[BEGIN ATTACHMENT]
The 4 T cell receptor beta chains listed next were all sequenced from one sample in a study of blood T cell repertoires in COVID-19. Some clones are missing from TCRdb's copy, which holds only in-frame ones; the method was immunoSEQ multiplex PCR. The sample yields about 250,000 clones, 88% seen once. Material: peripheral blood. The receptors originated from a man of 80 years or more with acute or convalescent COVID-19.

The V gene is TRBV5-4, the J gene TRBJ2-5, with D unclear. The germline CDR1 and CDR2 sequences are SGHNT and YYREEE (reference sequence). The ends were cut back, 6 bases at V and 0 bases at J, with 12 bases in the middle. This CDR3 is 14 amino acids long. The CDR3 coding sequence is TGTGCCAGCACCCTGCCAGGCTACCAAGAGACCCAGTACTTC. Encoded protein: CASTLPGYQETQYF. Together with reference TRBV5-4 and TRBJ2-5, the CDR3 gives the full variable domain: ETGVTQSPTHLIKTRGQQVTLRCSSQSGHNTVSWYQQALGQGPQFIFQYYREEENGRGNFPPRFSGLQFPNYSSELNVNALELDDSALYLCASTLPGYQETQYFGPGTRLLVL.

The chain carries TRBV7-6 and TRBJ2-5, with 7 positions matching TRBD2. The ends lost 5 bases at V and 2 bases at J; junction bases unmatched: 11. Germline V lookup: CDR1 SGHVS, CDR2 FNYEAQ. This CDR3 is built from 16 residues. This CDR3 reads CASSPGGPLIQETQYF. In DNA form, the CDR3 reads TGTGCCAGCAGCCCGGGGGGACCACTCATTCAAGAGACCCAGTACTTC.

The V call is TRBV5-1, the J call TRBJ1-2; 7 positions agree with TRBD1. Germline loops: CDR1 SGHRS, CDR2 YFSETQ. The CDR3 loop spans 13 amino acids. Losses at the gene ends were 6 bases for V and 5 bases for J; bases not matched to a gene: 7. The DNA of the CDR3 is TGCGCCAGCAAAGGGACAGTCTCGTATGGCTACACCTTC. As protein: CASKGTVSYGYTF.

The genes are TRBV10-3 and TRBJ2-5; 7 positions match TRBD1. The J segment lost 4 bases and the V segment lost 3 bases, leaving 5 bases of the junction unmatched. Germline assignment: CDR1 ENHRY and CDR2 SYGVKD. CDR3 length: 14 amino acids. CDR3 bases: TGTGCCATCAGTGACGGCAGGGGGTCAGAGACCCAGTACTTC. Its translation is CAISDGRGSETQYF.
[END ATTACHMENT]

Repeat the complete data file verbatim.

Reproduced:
The 4 T cell receptor beta chains listed next were all sequenced from one sample in a study of blood T cell repertoires in COVID-19. Some clones are missing from TCRdb's copy, which holds only in-frame ones; the method was immunoSEQ multiplex PCR. The sample yields about 250,000 clones, 88% seen once. Material: peripheral blood. The receptors originated from a man of 80 years or more with acute or convalescent COVID-19.

The V gene is TRBV5-4, the J gene TRBJ2-5, with D unclear. The germline CDR1 and CDR2 sequences are SGHNT and YYREEE (reference sequence). The ends were cut back, 6 bases at V and 0 bases at J, with 12 bases in the middle. This CDR3 is 14 amino acids long. The CDR3 coding sequence is TGTGCCAGCACCCTGCCAGGCTACCAAGAGACCCAGTACTTC. Encoded protein: CASTLPGYQETQYF. Together with reference TRBV5-4 and TRBJ2-5, the CDR3 gives the full variable domain: ETGVTQSPTHLIKTRGQQVTLRCSSQSGHNTVSWYQQALGQGPQFIFQYYREEENGRGNFPPRFSGLQFPNYSSELNVNALELDDSALYLCASTLPGYQETQYFGPGTRLLVL.

The chain carries TRBV7-6 and TRBJ2-5, with 7 positions matching TRBD2. The ends lost 5 bases at V and 2 bases at J; junction bases unmatched: 11. Germline V lookup: CDR1 SGHVS, CDR2 FNYEAQ. This CDR3 is built from 16 residues. This CDR3 reads CASSPGGPLIQETQYF. In DNA form, the CDR3 reads TGTGCCAGCAGCCCGGGGGGACCACTCATTCAAGAGACCCAGTACTTC.

The V call is TRBV5-1, the J call TRBJ1-2; 7 positions agree with TRBD1. Germline loops: CDR1 SGHRS, CDR2 YFSETQ. The CDR3 loop spans 13 amino acids. Losses at the gene ends were 6 bases for V and 5 bases for J; bases not matched to a gene: 7. The DNA of the CDR3 is TGCGCCAGCAAAGGGACAGTCTCGTATGGCTACACCTTC. As protein: CASKGTVSYGYTF.

The genes are TRBV10-3 and TRBJ2-5; 7 positions match TRBD1. The J segment lost 4 bases and the V segment lost 3 bases, leaving 5 bases of the junction unmatched. Germline assignment: CDR1 ENHRY and CDR2 SYGVKD. CDR3 length: 14 amino acids. CDR3 bases: TGTGCCATCAGTGACGGCAGGGGGTCAGAGACCCAGTACTTC. Its translation is CAISDGRGSETQYF.